The Democratic Republic of the Congo possesses over 155 million hectares of natural forests, which cover around 60% of the country, and constitute 10% of the world’s tropical forests and around 40% of those in Africa. These forest areas are composed of: basin forests, dense mountain forests, dense tropophilous forests, open forests and gallery forests, transitional forests, savannas, and mangroves.
These forests are home to an immense diversity of plant and biological species, and therefore constitute an important asset for the country’s development. This diversity includes around 480 species of mammals, 1,090 species of birds, 220 species of amphibians, 350 species of reptiles, and more than 10,000 species of flowering plants, of which around 3,000 are considered endemic. This rich flora has been recorded and is distributed across around eleven forest ecosystems. It is entirely or partially protected and managed through a system of protected areas and other management units comprising 8 national parks, 57 reserves and hunting grounds, 3 biosphere reserves, 117 production forest reserves, 3 zoological gardens, and 3 botanical gardens (Source: FAO).
Source: Carte de l’occupation du sol de la République Démocratique du Congo, UCL-Geomatics (Louvain-la-Neuve, Belgique) 2006.
The amount of logging is low, with an estimated production potential of around 6 million m3 per year. In fact, fewer than 100,000 forest hectares are allocated per year for forest logging, and fewer than 300,000 m3 are extracted, meaning barely one tree per one to two hectares, making this a low-impact harvesting policy.
In contrast, the volume of softwood lumber production, including the informal logging sector, is thought to reach between three to 4 million m3 per year. This number is extremely low compared to the production of firewood, which is estimated at 82.5 million m3 per year. Softwood lumber logging is mainly done the traditional way (over 90% of the time) and, at a much lower rate, in forest concessions. In fact, one author, Lawson (2014), calculates that traditional logging represents at least 87% of all logging activities, while another, Lescuyer, places that estimate at 93%.
Logging has progressively become concentrated in the most accessible areas (the Mayombe mountain ranges and the central basin, mainly located in the provinces of Lower Congo and Bandundu) and the Eastern Province.
In addition to softwood lumber, forests contribute to around 90% of the fuel used for the population's energy needs, particularly in large city centers like Kinshasa (around 10,000,000 inhabitants with a total domestic, industrial, and public electricity supply capacity of less than 300MW. The use of firewood has been estimated at around 4 million m3 per year.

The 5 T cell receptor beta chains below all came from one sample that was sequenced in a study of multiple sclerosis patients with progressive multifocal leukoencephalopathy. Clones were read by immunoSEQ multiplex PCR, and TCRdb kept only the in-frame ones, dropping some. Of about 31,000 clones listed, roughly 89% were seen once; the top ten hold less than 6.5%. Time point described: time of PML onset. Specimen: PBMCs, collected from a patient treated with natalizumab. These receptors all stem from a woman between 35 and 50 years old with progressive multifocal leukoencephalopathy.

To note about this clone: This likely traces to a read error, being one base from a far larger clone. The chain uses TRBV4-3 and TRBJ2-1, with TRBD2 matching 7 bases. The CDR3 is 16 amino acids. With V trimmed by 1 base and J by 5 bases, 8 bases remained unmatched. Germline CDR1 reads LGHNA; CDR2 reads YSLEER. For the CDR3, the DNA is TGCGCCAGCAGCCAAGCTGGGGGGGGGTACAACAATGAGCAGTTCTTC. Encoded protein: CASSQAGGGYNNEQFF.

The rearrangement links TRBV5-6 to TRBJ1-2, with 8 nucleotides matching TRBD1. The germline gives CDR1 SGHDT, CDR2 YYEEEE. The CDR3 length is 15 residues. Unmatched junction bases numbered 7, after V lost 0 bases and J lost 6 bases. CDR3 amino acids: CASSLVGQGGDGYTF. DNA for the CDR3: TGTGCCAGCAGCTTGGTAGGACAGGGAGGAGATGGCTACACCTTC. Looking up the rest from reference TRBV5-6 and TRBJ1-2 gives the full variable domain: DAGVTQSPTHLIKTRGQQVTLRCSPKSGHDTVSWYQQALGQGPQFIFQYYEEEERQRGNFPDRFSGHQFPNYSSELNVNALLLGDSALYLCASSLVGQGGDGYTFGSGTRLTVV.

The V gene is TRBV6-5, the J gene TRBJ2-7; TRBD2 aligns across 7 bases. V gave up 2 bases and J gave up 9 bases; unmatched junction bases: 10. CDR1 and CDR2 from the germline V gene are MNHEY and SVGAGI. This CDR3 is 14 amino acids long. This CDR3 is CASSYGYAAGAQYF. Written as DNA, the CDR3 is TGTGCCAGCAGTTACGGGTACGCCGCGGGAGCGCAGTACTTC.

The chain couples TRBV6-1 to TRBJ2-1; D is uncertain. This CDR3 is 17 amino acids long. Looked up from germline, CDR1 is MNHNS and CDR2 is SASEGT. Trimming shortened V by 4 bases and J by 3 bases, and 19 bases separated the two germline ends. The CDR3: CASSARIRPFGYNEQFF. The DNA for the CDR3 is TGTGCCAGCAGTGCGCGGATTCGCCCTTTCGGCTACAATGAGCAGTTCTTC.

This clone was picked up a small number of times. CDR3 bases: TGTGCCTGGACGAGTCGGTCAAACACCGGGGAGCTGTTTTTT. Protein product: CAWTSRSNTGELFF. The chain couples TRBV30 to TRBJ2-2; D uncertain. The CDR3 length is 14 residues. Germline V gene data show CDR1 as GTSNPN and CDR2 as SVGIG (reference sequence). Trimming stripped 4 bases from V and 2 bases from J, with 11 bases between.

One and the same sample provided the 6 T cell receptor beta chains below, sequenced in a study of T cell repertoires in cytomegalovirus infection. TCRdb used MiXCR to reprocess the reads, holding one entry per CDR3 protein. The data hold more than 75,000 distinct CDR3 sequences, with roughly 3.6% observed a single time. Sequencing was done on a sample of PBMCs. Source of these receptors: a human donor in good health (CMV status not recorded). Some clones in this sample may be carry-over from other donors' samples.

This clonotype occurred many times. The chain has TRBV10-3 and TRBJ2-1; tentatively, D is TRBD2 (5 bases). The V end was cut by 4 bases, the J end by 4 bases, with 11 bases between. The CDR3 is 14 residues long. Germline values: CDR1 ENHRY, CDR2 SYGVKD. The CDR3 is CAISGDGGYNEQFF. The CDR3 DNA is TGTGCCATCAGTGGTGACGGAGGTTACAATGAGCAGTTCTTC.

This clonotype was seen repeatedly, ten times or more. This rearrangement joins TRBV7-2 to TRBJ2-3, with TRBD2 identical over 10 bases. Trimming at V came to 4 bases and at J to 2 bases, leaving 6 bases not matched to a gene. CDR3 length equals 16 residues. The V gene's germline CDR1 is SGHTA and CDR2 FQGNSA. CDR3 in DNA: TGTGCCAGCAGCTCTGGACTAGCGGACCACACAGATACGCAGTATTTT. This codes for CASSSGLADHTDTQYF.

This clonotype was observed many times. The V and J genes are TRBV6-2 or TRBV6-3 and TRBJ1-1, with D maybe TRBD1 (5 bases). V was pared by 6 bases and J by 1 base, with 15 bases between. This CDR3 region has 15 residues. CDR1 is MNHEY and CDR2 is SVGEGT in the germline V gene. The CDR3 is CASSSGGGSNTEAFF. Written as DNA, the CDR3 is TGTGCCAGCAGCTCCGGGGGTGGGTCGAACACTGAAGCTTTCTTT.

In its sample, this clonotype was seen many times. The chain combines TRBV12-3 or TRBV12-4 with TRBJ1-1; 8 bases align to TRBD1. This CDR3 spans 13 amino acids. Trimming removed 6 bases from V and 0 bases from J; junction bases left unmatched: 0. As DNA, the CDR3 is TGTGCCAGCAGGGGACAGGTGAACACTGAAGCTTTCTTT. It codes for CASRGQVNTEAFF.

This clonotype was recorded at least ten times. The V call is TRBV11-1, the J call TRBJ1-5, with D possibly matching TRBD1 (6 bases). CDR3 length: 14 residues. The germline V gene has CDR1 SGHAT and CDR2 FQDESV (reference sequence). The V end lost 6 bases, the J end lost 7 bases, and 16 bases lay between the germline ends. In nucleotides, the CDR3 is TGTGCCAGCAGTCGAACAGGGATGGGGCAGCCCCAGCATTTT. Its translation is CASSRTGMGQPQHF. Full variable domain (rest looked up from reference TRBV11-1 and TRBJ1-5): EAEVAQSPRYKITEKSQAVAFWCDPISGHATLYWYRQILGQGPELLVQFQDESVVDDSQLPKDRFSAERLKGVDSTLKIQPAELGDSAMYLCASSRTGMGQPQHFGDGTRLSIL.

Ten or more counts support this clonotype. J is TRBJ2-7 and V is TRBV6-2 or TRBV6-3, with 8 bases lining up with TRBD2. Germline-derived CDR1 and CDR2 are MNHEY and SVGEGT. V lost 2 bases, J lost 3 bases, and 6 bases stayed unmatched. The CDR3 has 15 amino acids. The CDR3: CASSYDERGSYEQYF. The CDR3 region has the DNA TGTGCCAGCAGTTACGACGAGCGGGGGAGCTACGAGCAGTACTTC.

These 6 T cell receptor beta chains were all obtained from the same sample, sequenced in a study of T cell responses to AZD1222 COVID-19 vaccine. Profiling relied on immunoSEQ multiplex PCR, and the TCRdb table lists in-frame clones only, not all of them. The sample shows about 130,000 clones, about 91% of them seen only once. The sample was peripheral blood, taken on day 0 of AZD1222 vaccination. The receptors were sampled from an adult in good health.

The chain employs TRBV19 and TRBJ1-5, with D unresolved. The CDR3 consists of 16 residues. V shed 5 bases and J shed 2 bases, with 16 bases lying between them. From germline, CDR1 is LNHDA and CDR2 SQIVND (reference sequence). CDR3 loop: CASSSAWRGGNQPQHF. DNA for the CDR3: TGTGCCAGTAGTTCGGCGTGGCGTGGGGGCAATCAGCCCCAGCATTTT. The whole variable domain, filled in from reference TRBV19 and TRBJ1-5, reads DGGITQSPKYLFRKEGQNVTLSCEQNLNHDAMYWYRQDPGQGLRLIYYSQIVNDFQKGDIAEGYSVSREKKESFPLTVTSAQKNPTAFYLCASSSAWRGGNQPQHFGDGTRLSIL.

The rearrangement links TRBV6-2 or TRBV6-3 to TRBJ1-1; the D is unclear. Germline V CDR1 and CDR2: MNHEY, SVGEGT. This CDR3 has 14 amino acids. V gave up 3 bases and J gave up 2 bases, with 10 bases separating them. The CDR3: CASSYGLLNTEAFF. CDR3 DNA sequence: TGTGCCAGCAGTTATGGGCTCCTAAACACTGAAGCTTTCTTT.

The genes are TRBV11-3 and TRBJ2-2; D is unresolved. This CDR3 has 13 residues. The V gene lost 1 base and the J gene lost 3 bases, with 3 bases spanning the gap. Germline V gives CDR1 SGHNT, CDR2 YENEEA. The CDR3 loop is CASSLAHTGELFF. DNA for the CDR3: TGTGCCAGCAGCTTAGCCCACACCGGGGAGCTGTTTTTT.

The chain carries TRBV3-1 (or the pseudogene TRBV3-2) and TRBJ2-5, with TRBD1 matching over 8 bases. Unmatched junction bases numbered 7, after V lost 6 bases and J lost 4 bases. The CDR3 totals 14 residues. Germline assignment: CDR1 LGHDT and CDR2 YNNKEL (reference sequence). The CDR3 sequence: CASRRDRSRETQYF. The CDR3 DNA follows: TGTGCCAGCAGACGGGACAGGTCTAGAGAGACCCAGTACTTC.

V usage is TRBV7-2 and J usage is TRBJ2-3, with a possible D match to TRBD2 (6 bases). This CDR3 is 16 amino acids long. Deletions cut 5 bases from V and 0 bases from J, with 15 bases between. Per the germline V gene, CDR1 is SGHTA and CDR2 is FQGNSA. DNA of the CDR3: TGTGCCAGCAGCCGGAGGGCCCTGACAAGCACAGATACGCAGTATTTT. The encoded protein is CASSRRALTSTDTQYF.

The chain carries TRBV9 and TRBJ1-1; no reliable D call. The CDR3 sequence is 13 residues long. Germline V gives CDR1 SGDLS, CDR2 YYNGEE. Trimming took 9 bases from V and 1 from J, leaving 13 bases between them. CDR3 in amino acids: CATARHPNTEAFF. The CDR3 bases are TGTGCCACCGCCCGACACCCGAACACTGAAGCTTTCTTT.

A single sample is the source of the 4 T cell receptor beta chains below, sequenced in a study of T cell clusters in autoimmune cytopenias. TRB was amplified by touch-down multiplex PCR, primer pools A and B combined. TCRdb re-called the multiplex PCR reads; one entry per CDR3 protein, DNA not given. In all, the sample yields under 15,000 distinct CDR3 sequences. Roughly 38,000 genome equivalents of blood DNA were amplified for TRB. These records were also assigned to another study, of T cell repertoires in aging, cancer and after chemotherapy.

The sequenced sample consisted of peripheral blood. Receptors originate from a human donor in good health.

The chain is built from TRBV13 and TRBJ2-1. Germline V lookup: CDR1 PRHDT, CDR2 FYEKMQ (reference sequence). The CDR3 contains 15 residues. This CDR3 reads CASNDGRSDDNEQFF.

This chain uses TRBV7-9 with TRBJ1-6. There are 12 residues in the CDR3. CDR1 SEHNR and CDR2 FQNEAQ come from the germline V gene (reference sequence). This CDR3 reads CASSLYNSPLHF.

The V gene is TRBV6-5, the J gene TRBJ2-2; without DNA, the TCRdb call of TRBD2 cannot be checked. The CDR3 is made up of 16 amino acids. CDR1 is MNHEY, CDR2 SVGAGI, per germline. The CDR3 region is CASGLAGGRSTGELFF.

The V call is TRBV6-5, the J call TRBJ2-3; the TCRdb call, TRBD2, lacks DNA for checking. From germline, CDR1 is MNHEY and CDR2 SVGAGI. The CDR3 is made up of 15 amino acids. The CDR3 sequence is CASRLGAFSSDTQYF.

Forests are threatened not only by unauthorized logging, but also by shifting cultivation, which is thought to convert an estimated surface of around 532,000 hectares of forests into food production land each year, leading to significant losses in biodiversity. This phenomenon has been aggravated by the massive influxes of refugees during dramatic events in Rwanda in 1994 (more than 2,500,000 refugees in the east and west of the country in Kasaï and Kivu).
The implementation of measures for the conservation of these 532,000 hectares is a global priority, both for socio-economic development as well as for the preservation of biological diversity and climate regulation (absorption of greenhouse gases).
Forestry Policies and Supply Management
In terms of nature conservation, the DRC has signed or ratified 21 international protocols and conventions concerning the environment, of which five are closely related to the management of forest resources:. African Convention on the Conservation of Nature and Natural Resources (1968); United Nations Convention on Climate Change (1992); Convention on Biological Diversity (1992); International Tropical Timber Agreement (1992); and Convention on International Trade in Endangered Species of Wild Flora and Fauna (CITES, 1973).
The African countries have all chosen the industrialization of the timber sector as a priority axis for major development in the forestry sector. Today, advanced wood processing is seen as tool for socio-economic development and the sustainable management of tropical forests.
The members of the African Timber Organization have promoted forestry and industrial policies that place high importance on industrialization. These policies have been translated into forestry laws and regulations, many of which are currently under review.